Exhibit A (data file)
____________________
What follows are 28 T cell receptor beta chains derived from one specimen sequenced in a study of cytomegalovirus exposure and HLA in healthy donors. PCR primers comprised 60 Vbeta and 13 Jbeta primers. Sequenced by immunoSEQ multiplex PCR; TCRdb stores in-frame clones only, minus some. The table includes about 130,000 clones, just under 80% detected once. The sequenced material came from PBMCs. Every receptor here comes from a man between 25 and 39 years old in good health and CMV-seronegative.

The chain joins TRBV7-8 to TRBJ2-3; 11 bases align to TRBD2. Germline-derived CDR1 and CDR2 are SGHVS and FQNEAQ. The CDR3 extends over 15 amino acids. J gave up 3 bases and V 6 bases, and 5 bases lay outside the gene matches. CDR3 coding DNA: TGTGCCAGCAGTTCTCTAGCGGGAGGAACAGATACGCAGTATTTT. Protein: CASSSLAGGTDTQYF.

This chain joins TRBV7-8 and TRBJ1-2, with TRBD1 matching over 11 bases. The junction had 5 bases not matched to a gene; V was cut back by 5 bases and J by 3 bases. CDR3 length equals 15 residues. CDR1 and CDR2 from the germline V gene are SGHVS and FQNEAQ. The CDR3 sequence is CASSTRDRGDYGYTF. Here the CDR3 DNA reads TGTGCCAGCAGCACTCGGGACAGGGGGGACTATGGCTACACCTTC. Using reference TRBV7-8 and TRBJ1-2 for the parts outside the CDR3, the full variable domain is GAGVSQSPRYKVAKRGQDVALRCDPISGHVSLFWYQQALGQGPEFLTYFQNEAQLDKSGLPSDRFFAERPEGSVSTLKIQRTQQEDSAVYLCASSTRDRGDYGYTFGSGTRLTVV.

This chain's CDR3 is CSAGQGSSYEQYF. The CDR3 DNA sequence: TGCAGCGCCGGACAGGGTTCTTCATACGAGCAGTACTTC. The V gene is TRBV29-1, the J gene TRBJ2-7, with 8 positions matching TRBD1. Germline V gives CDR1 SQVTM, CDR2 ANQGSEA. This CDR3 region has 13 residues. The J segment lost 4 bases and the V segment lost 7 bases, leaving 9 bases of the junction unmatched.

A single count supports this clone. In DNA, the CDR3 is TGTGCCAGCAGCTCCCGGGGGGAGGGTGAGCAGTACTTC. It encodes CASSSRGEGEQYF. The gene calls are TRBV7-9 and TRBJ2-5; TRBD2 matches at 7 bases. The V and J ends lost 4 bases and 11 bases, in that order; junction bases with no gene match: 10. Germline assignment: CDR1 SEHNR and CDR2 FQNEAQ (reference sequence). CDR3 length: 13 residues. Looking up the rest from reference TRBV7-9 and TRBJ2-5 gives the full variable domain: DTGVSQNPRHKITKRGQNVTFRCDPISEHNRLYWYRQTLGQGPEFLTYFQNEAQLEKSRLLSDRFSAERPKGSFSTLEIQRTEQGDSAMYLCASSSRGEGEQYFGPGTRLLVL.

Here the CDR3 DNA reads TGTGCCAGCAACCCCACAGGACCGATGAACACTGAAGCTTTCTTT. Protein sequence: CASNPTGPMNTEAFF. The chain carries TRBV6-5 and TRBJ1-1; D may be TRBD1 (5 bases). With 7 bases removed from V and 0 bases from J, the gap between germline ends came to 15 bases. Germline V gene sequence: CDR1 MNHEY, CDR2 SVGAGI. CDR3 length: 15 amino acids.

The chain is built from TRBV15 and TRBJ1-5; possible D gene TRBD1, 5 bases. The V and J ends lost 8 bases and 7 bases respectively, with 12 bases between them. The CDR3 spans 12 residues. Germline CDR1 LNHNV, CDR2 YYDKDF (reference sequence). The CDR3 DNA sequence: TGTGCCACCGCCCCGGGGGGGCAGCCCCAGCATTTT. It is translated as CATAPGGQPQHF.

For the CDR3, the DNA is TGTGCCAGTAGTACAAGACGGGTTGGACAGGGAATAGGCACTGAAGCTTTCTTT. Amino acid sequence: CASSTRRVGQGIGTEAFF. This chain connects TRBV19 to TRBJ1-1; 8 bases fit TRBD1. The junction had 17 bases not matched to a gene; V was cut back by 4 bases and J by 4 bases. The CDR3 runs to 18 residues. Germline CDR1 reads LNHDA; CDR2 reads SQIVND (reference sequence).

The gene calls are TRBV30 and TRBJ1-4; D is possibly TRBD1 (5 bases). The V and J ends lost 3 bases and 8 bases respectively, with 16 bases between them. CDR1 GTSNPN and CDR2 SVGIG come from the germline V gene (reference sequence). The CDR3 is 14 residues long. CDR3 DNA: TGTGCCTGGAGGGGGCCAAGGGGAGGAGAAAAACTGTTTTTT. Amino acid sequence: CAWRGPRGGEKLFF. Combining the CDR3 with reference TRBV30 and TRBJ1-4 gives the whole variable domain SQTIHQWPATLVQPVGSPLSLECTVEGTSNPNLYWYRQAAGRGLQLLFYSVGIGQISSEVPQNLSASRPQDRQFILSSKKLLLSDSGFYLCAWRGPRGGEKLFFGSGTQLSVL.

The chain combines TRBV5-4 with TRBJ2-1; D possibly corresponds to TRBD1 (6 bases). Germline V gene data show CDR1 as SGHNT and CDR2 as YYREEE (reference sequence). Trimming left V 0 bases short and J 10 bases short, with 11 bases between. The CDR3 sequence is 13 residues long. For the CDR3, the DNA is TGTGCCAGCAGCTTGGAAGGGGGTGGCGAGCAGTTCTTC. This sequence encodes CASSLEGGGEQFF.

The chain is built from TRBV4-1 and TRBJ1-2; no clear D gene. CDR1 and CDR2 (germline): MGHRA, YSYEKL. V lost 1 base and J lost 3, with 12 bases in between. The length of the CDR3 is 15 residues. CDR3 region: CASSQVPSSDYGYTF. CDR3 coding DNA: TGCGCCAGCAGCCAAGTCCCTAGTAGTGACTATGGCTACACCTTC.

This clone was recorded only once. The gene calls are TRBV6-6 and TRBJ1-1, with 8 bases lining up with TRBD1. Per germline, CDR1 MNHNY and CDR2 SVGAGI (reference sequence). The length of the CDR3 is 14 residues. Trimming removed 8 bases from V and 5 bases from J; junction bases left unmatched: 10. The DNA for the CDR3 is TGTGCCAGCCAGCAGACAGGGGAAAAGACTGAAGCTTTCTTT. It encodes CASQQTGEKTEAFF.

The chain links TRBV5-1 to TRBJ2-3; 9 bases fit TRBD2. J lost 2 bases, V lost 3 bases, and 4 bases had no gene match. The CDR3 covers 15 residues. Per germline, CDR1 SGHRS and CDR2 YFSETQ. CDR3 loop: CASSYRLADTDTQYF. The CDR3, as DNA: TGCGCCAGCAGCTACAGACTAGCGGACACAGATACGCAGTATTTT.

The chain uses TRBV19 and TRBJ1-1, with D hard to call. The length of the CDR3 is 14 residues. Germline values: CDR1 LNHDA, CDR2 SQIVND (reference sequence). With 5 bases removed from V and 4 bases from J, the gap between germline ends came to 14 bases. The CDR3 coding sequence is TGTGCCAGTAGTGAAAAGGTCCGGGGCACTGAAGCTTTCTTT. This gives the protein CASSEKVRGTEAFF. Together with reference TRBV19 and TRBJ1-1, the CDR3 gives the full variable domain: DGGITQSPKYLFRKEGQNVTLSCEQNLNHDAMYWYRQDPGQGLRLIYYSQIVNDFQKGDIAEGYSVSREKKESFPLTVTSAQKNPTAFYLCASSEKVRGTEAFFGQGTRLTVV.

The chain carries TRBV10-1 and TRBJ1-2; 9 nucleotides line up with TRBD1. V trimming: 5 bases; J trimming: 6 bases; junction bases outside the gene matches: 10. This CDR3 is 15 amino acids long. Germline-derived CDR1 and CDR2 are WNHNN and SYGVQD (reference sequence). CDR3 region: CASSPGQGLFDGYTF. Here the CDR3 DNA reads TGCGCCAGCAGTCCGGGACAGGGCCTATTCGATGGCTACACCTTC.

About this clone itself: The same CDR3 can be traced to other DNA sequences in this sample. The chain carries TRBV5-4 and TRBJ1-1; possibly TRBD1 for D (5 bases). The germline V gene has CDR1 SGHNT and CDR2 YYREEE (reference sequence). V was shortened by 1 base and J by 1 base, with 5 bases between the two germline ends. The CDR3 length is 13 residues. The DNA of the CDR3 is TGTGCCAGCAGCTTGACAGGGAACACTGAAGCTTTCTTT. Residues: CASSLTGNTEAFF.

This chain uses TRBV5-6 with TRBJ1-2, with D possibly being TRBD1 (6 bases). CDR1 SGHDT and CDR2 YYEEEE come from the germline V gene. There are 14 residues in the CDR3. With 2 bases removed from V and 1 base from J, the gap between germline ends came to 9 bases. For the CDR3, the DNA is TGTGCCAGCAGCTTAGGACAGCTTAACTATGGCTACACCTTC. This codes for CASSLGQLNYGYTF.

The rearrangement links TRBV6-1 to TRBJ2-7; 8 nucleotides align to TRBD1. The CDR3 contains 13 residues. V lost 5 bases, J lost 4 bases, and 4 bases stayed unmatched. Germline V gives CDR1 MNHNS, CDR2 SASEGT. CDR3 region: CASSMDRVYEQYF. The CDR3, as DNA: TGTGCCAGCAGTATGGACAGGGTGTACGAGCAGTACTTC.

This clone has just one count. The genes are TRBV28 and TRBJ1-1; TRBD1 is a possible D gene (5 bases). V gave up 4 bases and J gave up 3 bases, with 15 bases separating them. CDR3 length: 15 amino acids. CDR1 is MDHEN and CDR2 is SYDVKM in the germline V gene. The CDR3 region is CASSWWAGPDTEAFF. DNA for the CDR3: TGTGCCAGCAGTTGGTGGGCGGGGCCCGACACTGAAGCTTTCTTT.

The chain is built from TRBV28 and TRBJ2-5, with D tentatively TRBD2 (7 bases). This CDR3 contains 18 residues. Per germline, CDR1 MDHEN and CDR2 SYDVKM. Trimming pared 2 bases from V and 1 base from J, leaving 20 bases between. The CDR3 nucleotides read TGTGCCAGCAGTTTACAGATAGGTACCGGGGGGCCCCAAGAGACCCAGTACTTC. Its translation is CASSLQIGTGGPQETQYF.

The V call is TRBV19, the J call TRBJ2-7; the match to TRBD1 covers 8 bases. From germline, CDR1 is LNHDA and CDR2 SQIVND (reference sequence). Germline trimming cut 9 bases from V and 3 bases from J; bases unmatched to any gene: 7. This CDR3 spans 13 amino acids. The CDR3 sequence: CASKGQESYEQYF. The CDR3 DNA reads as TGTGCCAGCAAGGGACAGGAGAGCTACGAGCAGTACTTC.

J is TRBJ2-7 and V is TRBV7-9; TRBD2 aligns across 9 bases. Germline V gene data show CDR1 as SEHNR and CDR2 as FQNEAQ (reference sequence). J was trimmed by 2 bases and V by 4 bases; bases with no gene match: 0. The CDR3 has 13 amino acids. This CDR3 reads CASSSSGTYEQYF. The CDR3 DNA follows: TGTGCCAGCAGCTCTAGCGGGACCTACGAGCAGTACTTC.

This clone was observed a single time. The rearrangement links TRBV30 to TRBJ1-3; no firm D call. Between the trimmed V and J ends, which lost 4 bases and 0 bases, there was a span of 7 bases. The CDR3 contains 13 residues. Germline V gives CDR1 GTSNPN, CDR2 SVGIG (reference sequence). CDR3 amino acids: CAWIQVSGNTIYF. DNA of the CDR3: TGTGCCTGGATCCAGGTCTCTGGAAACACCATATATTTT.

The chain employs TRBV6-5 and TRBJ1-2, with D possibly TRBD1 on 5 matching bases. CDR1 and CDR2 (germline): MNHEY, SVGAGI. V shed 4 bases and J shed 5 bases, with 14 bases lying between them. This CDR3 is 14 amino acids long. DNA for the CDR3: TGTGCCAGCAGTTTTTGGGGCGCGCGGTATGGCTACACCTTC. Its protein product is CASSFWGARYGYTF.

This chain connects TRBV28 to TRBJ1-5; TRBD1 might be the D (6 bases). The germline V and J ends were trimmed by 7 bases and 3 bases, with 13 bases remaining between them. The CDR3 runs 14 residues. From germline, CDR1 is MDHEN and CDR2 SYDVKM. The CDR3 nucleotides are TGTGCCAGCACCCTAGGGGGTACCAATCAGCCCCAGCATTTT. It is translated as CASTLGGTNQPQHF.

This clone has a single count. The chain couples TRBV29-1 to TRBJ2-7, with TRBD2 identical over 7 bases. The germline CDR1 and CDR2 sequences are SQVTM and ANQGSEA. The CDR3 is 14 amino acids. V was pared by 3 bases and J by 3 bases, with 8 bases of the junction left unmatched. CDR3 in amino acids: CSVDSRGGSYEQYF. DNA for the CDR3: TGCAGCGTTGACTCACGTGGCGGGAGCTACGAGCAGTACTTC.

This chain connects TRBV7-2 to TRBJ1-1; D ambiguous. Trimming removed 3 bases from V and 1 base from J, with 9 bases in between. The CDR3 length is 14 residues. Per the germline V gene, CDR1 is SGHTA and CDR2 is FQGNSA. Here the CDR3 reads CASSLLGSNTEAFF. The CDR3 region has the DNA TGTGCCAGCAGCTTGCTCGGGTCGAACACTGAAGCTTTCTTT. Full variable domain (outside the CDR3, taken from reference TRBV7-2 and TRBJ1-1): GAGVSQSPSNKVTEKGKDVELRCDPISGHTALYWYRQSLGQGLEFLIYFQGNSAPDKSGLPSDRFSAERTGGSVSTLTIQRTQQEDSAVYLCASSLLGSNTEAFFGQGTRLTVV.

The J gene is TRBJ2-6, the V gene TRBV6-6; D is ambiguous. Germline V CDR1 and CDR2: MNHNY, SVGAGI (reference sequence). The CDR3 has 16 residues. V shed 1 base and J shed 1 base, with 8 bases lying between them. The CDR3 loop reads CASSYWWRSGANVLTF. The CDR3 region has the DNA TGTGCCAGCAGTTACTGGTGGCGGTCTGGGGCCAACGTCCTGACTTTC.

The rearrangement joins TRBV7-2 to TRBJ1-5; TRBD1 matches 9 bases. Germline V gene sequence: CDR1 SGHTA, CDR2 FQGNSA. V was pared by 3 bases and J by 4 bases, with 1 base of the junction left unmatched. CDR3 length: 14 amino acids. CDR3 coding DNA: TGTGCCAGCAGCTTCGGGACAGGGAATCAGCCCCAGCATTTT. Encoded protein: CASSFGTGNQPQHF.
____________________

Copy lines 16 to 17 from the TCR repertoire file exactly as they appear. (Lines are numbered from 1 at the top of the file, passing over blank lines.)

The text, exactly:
About this clone itself: The same CDR3 can be traced to other DNA sequences in this sample. The chain carries TRBV5-4 and TRBJ1-1; possibly TRBD1 for D (5 bases). The germline V gene has CDR1 SGHNT and CDR2 YYREEE (reference sequence). V was shortened by 1 base and J by 1 base, with 5 bases between the two germline ends. The CDR3 length is 13 residues. The DNA of the CDR3 is TGTGCCAGCAGCTTGACAGGGAACACTGAAGCTTTCTTT. Residues: CASSLTGNTEAFF.

This chain uses TRBV5-6 with TRBJ1-2, with D possibly being TRBD1 (6 bases). CDR1 SGHDT and CDR2 YYEEEE come from the germline V gene. There are 14 residues in the CDR3. With 2 bases removed from V and 1 base from J, the gap between germline ends came to 9 bases. For the CDR3, the DNA is TGTGCCAGCAGCTTAGGACAGCTTAACTATGGCTACACCTTC. This codes for CASSLGQLNYGYTF.